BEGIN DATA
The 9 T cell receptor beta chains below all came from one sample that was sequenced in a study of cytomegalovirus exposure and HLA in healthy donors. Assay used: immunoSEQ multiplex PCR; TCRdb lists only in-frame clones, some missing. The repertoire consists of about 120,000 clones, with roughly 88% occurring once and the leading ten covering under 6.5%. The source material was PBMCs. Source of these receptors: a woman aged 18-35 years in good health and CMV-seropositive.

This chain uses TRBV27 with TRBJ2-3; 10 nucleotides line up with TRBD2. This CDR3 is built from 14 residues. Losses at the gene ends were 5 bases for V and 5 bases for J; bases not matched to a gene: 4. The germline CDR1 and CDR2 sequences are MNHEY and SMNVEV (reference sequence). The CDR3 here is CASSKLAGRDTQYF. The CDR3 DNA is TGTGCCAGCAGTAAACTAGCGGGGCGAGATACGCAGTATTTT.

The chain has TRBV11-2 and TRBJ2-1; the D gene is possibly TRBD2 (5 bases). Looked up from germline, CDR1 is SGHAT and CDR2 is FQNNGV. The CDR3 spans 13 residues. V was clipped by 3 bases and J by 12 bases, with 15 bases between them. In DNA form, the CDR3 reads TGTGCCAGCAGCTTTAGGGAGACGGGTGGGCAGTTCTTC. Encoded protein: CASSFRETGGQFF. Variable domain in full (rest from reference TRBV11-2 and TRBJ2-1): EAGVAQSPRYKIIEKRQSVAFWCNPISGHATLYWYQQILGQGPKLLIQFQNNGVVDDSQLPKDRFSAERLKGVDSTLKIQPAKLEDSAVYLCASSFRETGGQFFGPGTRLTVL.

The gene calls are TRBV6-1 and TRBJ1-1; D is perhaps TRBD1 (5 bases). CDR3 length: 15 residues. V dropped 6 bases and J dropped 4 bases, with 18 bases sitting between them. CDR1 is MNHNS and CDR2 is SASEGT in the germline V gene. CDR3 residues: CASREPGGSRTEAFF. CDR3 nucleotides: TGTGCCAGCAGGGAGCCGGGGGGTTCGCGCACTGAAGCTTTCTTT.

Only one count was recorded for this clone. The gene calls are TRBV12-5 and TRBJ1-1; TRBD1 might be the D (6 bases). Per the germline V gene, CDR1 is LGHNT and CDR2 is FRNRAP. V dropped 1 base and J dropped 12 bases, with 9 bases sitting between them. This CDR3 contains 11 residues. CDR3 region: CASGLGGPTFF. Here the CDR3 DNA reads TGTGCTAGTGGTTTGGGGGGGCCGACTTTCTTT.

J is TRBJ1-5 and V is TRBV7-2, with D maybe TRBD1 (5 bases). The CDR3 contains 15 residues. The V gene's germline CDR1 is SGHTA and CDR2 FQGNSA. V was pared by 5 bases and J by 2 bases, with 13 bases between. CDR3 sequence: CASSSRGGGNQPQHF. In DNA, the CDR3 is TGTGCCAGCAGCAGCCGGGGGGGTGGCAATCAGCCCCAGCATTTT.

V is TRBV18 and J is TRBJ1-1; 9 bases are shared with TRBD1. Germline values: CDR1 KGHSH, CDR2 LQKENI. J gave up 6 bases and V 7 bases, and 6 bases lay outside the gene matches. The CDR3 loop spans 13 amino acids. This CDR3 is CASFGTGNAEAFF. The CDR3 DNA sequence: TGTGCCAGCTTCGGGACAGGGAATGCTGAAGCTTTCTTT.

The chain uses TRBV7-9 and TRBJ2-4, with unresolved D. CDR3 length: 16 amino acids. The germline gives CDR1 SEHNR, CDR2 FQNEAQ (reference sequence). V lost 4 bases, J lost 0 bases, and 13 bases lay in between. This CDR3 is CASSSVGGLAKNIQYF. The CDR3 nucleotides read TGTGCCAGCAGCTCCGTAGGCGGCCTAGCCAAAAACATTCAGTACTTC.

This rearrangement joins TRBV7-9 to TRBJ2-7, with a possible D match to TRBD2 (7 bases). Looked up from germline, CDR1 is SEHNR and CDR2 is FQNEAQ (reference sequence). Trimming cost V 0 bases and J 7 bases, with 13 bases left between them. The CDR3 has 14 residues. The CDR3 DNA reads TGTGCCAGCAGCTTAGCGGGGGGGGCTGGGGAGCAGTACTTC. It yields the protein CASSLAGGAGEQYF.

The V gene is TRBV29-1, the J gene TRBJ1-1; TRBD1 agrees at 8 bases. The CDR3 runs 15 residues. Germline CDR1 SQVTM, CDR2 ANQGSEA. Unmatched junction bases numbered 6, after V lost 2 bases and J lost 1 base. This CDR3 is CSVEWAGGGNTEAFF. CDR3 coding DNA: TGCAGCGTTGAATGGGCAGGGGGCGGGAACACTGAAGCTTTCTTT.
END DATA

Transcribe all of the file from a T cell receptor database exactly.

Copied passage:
The 9 T cell receptor beta chains below all came from one sample that was sequenced in a study of cytomegalovirus exposure and HLA in healthy donors. Assay used: immunoSEQ multiplex PCR; TCRdb lists only in-frame clones, some missing. The repertoire consists of about 120,000 clones, with roughly 88% occurring once and the leading ten covering under 6.5%. The source material was PBMCs. Source of these receptors: a woman aged 18-35 years in good health and CMV-seropositive.

This chain uses TRBV27 with TRBJ2-3; 10 nucleotides line up with TRBD2. This CDR3 is built from 14 residues. Losses at the gene ends were 5 bases for V and 5 bases for J; bases not matched to a gene: 4. The germline CDR1 and CDR2 sequences are MNHEY and SMNVEV (reference sequence). The CDR3 here is CASSKLAGRDTQYF. The CDR3 DNA is TGTGCCAGCAGTAAACTAGCGGGGCGAGATACGCAGTATTTT.

The chain has TRBV11-2 and TRBJ2-1; the D gene is possibly TRBD2 (5 bases). Looked up from germline, CDR1 is SGHAT and CDR2 is FQNNGV. The CDR3 spans 13 residues. V was clipped by 3 bases and J by 12 bases, with 15 bases between them. In DNA form, the CDR3 reads TGTGCCAGCAGCTTTAGGGAGACGGGTGGGCAGTTCTTC. Encoded protein: CASSFRETGGQFF. Variable domain in full (rest from reference TRBV11-2 and TRBJ2-1): EAGVAQSPRYKIIEKRQSVAFWCNPISGHATLYWYQQILGQGPKLLIQFQNNGVVDDSQLPKDRFSAERLKGVDSTLKIQPAKLEDSAVYLCASSFRETGGQFFGPGTRLTVL.

The gene calls are TRBV6-1 and TRBJ1-1; D is perhaps TRBD1 (5 bases). CDR3 length: 15 residues. V dropped 6 bases and J dropped 4 bases, with 18 bases sitting between them. CDR1 is MNHNS and CDR2 is SASEGT in the germline V gene. CDR3 residues: CASREPGGSRTEAFF. CDR3 nucleotides: TGTGCCAGCAGGGAGCCGGGGGGTTCGCGCACTGAAGCTTTCTTT.

Only one count was recorded for this clone. The gene calls are TRBV12-5 and TRBJ1-1; TRBD1 might be the D (6 bases). Per the germline V gene, CDR1 is LGHNT and CDR2 is FRNRAP. V dropped 1 base and J dropped 12 bases, with 9 bases sitting between them. This CDR3 contains 11 residues. CDR3 region: CASGLGGPTFF. Here the CDR3 DNA reads TGTGCTAGTGGTTTGGGGGGGCCGACTTTCTTT.

J is TRBJ1-5 and V is TRBV7-2, with D maybe TRBD1 (5 bases). The CDR3 contains 15 residues. The V gene's germline CDR1 is SGHTA and CDR2 FQGNSA. V was pared by 5 bases and J by 2 bases, with 13 bases between. CDR3 sequence: CASSSRGGGNQPQHF. In DNA, the CDR3 is TGTGCCAGCAGCAGCCGGGGGGGTGGCAATCAGCCCCAGCATTTT.

V is TRBV18 and J is TRBJ1-1; 9 bases are shared with TRBD1. Germline values: CDR1 KGHSH, CDR2 LQKENI. J gave up 6 bases and V 7 bases, and 6 bases lay outside the gene matches. The CDR3 loop spans 13 amino acids. This CDR3 is CASFGTGNAEAFF. The CDR3 DNA sequence: TGTGCCAGCTTCGGGACAGGGAATGCTGAAGCTTTCTTT.

The chain uses TRBV7-9 and TRBJ2-4, with unresolved D. CDR3 length: 16 amino acids. The germline gives CDR1 SEHNR, CDR2 FQNEAQ (reference sequence). V lost 4 bases, J lost 0 bases, and 13 bases lay in between. This CDR3 is CASSSVGGLAKNIQYF. The CDR3 nucleotides read TGTGCCAGCAGCTCCGTAGGCGGCCTAGCCAAAAACATTCAGTACTTC.

This rearrangement joins TRBV7-9 to TRBJ2-7, with a possible D match to TRBD2 (7 bases). Looked up from germline, CDR1 is SEHNR and CDR2 is FQNEAQ (reference sequence). Trimming cost V 0 bases and J 7 bases, with 13 bases left between them. The CDR3 has 14 residues. The CDR3 DNA reads TGTGCCAGCAGCTTAGCGGGGGGGGCTGGGGAGCAGTACTTC. It yields the protein CASSLAGGAGEQYF.

The V gene is TRBV29-1, the J gene TRBJ1-1; TRBD1 agrees at 8 bases. The CDR3 runs 15 residues. Germline CDR1 SQVTM, CDR2 ANQGSEA. Unmatched junction bases numbered 6, after V lost 2 bases and J lost 1 base. This CDR3 is CSVEWAGGGNTEAFF. CDR3 coding DNA: TGCAGCGTTGAATGGGCAGGGGGCGGGAACACTGAAGCTTTCTTT.